NaNoWriMo: Planning a Novel with Evernote Templates
Written by Forrest Dylan Bryant on October 4, 2016. Originally published on the Evernote blog.
In November, nearly half a million people around the world will embark on a remarkable quest. National Novel Writing Month (also known as NaNoWriMo) challenges established authors and aspiring writers alike to create a 50,000-word story in just 30 days. Sound crazy? Perhaps. But thousands of people complete the task each year, and a few of those books go on to be published. But whether you come out of November with a masterpiece or a rambling mess, the journey is a creative jolt like no other: exhilarating, maddening, and almost always fun.
If you’re thinking of joining the party, or you just have dreams of someday writing a novel, there’s no better time to start planning and plotting than right now. But confronting the blank page can be a scary prospect. Where do you begin?
Many writers use Evernote as a key part of their creative process (like Amy Stewart, or this guy). Take a look at some simple guidelines and note templates you can use to tame your wild ideas, and give them the structure you need to move forward.
To use any of the six note templates mentioned in this article, click the “Preview” link and then click “Save to Evernote” to add the template to your Evernote account. You can copy, rename, and edit the note in your account.
From concept to premise
The seed of a story can be anything: a situation, a character, even a title. Some people like to take one of those fragmentary ideas and just start writing, but for the rest of us, turning that notion into a real story with a beginning, middle, and end means figuring out a plot. And the first step to doing that is creating a premise.
A good story premise has several components:
- A main character: A character can exist without a plot, but a plot can’t exist without a character. So this is the first, most important thing you need. And your character needs a goal, whether that’s saving the world or a peaceful night’s sleep.
- A setting: Because every story has to happen somewhere, and the time and place determine what’s possible.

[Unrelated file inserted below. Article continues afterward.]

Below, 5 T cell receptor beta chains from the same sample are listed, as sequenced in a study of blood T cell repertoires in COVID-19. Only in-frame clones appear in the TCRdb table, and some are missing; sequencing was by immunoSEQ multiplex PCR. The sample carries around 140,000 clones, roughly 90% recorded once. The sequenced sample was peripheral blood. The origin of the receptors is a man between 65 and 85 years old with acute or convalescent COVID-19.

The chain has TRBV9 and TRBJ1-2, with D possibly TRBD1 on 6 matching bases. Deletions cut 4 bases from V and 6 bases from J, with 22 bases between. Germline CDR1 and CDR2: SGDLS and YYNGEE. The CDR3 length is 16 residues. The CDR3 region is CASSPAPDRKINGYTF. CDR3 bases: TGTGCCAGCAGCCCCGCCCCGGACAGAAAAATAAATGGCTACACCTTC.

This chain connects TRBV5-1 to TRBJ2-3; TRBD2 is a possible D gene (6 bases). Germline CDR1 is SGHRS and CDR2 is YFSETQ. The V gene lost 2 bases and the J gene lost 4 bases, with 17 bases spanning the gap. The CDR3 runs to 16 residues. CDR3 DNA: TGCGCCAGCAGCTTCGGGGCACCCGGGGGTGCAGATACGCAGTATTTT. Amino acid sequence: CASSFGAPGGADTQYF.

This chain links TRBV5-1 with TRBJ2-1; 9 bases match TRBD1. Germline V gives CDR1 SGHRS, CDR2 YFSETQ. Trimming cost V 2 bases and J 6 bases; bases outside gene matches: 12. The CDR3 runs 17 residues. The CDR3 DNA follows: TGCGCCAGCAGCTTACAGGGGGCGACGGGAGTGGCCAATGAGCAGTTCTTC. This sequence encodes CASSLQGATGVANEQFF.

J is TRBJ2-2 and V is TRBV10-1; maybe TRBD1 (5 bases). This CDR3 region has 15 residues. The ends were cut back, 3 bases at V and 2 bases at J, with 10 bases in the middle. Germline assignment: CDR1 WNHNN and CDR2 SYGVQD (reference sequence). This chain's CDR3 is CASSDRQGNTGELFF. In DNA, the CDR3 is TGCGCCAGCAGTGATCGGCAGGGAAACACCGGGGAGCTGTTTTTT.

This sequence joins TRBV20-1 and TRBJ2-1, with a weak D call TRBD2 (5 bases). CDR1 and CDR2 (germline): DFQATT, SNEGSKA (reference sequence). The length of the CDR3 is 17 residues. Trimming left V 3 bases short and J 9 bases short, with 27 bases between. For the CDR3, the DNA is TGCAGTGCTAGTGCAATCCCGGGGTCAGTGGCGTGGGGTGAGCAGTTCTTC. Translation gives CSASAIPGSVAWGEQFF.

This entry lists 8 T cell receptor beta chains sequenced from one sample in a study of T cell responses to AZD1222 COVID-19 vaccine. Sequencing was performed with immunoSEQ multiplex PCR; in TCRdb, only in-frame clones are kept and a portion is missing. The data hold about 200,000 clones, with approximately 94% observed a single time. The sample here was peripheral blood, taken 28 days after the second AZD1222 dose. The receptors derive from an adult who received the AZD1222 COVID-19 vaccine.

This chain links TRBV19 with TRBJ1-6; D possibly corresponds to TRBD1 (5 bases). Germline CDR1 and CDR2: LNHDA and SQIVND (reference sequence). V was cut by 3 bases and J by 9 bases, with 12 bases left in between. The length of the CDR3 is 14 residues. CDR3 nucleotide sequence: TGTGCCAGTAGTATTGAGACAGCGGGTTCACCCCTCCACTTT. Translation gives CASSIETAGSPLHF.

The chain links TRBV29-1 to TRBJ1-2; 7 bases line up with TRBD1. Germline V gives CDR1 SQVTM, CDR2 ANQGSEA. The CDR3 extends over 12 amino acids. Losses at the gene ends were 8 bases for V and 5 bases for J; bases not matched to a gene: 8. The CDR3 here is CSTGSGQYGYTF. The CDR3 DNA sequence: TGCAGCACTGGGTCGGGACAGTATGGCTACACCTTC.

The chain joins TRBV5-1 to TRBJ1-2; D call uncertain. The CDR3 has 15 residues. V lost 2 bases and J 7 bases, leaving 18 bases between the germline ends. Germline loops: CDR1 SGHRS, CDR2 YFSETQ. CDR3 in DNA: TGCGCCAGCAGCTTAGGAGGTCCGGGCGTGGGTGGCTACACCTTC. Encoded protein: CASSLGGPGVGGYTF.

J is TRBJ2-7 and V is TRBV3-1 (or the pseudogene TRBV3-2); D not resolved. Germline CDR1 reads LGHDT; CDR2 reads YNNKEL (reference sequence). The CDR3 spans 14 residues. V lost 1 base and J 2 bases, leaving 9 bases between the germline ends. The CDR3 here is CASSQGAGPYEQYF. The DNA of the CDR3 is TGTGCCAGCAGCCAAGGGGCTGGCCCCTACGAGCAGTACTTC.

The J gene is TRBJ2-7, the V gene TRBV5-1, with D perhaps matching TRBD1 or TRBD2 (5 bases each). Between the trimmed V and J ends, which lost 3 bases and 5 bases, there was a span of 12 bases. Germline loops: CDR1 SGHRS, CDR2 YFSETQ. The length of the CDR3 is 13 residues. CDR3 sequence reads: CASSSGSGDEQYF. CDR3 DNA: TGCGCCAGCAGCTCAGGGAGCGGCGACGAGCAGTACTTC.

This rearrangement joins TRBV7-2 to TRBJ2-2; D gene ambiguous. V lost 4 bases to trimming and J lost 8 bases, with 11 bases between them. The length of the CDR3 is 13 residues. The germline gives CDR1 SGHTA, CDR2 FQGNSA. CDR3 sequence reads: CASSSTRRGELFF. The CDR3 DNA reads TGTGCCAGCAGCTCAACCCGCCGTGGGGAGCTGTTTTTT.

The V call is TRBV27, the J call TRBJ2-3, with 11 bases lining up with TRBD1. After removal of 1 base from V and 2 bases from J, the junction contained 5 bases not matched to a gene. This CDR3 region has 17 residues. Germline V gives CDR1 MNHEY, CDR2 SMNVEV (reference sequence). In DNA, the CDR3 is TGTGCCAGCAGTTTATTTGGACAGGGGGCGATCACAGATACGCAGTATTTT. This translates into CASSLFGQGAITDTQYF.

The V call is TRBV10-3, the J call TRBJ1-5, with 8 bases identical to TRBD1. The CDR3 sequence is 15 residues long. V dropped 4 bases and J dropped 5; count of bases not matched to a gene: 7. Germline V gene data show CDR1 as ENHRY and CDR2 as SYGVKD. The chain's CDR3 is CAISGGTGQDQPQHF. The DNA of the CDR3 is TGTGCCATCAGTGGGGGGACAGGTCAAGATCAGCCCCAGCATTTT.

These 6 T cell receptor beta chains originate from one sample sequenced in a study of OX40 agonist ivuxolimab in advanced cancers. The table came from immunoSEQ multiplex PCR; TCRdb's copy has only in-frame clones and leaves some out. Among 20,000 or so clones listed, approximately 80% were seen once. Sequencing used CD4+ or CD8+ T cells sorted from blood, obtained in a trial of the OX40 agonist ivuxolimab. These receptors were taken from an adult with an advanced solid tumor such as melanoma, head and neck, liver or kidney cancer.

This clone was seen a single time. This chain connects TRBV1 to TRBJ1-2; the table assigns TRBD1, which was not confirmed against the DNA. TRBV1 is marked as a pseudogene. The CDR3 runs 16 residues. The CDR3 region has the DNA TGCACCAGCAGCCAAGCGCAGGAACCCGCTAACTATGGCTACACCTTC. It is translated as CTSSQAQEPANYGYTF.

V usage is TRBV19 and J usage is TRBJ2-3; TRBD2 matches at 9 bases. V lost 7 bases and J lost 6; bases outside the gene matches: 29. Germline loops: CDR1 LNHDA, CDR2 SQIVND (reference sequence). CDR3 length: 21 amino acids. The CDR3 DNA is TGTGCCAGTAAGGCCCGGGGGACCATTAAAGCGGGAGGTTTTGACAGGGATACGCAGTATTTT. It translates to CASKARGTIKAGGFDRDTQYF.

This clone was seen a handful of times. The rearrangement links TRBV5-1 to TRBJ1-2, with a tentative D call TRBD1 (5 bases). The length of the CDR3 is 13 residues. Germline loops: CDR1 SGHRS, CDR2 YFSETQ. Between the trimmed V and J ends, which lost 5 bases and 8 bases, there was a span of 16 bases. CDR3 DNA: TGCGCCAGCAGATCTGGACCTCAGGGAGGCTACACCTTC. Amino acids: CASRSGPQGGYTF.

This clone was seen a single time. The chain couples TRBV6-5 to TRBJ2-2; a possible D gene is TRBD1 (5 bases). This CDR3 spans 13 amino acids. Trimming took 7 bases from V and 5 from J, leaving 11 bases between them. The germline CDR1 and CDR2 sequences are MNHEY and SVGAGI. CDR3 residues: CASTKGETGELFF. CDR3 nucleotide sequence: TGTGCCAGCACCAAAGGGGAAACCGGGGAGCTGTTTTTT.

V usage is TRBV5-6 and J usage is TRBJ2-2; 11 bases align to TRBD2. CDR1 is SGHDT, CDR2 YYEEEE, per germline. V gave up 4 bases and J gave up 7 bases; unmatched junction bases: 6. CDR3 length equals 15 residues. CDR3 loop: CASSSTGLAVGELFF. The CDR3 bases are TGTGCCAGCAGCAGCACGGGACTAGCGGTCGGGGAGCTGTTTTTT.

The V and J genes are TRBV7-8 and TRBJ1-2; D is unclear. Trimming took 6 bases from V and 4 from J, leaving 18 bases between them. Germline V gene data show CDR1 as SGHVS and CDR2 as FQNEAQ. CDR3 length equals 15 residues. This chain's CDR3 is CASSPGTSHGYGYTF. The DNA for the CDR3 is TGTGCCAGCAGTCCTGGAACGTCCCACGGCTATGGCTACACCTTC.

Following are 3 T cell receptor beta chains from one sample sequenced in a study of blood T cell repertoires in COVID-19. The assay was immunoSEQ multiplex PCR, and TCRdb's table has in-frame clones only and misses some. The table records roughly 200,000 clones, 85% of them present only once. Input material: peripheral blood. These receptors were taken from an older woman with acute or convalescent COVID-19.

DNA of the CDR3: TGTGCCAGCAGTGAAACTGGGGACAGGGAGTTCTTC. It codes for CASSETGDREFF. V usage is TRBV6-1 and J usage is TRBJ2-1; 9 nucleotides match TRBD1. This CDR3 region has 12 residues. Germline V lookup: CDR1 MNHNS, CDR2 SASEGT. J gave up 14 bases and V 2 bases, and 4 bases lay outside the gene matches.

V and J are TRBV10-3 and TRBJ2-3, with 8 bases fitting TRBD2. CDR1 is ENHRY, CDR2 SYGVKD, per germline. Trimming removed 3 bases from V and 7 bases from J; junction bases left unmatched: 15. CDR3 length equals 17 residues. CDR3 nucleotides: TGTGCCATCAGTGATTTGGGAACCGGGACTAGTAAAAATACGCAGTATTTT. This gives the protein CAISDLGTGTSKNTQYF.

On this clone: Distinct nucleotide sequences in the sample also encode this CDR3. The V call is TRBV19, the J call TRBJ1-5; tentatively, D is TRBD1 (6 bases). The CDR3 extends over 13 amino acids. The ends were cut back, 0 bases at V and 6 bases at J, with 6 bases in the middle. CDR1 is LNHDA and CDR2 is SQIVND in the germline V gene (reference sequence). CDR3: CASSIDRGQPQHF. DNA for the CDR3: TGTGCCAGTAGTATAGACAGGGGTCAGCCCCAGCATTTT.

- An antagonist: This is the person (or impersonal force) that puts an obstacle in the main character’s way. It could be a moustache-twirling villain, a snowstorm, or the main character’s own fears and doubts.
- A situation and inciting event: The situation describes the state of things at the start of your story. The inciting event upsets that situation and gets the plot moving.
- A conflict: The obstacle (or series of obstacles) your antagonist puts in your character’s way, started by the inciting event and sustained until the resolution, when your main character either succeeds or fails in reaching her goal.
The Story Premise template will help you think through the elements of your story:
Methods of plotting
Now that you have a good idea what your story is about, you can start to figure out what happens when. There are many ways to determine the plot of the story, and every writer has their favorite. Here are three favorite approaches:
Three-Act Structure: This classic model of storytelling breaks a novel into three “acts” — the beginning, middle, and end. The first act contains the setup for your story, the longer second act contains rising action and conflict, and the third act resolves the situation.
Story Beats: This concept is borrowed from the world of movie screenwriting. Beats are a simple list of milestones that provide a structure and rhythm for your story, while leaving the path completely open to your creativity.
The “Snowflake” Method: Created by Randy Ingermanson, this popular method starts with a single sentence describing the story and builds up in iterations, each elaborating on the last: first the sentence becomes a paragraph, then each sentence of the paragraph is expanded into a new paragraph. When followed diligently, the process leads to a completed first draft.
Your characters are the most important part of making a story come alive. The more you know about each character, the better you can describe them. Understanding their backgrounds, motivations, and how they think will also help you write more realistic scenes.
The Character Profile template covers all the basics, from a character’s physical appearance to favorite figures of speech. You’ll probably think of more characteristics as you fill it out, so feel free to add or delete sections.
Setting the scene
Sometimes, the setting for a story can be almost as important as the characters within it. Think of how different Romeo and Juliet is when the setting moves from 16th century Verona to 20th century New York (West Side Story). A fantasy world might set your characters free to do things nobody can do in real life. On the other hand, writing to a historical setting might determine how characters interact or affect their points of view.
Whether you’re writing about a faraway planet or your own home town, the questions in the Worldbuilding Basics template will help you think about setting and how it influences your characters.
Countdown to your novel
There are a lot of steps to planning a novel. Even if you’re the sort of writer who prefers to dive in and start writing from scratch, at some point you’ll need to keep track of your characters, setting, and plot so you don’t get lost. These note templates will help you throughout your creative adventure, from your first idea to finally typing:
Evernote is proud to be a sponsor of National Novel Writing Month this November. If you’re up to the challenge, sign up for free at nanowrimo.org, then come visit Evernote on the NaNoWriMo forum and let us know how your novel is coming along! We’ll post more tips and strategies to our blog throughout October and November.